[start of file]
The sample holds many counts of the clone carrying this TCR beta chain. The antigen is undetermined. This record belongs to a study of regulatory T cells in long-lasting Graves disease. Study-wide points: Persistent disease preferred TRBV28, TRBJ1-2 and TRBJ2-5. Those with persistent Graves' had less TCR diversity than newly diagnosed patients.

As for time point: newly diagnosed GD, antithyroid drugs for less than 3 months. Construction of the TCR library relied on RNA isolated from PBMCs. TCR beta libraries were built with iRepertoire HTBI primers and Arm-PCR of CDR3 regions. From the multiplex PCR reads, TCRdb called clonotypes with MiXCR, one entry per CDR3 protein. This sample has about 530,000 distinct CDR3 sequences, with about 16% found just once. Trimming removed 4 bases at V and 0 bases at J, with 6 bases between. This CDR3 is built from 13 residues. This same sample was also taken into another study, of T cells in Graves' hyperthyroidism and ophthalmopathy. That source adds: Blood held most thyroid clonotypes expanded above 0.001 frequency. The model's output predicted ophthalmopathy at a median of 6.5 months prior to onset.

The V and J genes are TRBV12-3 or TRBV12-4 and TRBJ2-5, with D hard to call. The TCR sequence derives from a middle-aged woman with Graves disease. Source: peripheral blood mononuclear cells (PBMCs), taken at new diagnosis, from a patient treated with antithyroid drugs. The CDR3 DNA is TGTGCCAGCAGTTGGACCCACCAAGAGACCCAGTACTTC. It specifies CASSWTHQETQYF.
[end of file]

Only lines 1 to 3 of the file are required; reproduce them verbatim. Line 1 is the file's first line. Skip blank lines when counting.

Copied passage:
The sample holds many counts of the clone carrying this TCR beta chain. The antigen is undetermined. This record belongs to a study of regulatory T cells in long-lasting Graves disease. Study-wide points: Persistent disease preferred TRBV28, TRBJ1-2 and TRBJ2-5. Those with persistent Graves' had less TCR diversity than newly diagnosed patients.

As for time point: newly diagnosed GD, antithyroid drugs for less than 3 months. Construction of the TCR library relied on RNA isolated from PBMCs. TCR beta libraries were built with iRepertoire HTBI primers and Arm-PCR of CDR3 regions. From the multiplex PCR reads, TCRdb called clonotypes with MiXCR, one entry per CDR3 protein. This sample has about 530,000 distinct CDR3 sequences, with about 16% found just once. Trimming removed 4 bases at V and 0 bases at J, with 6 bases between. This CDR3 is built from 13 residues. This same sample was also taken into another study, of T cells in Graves' hyperthyroidism and ophthalmopathy. That source adds: Blood held most thyroid clonotypes expanded above 0.001 frequency. The model's output predicted ophthalmopathy at a median of 6.5 months prior to onset.

The V and J genes are TRBV12-3 or TRBV12-4 and TRBJ2-5, with D hard to call. The TCR sequence derives from a middle-aged woman with Graves disease. Source: peripheral blood mononuclear cells (PBMCs), taken at new diagnosis, from a patient treated with antithyroid drugs. The CDR3 DNA is TGTGCCAGCAGTTGGACCCACCAAGAGACCCAGTACTTC. It specifies CASSWTHQETQYF.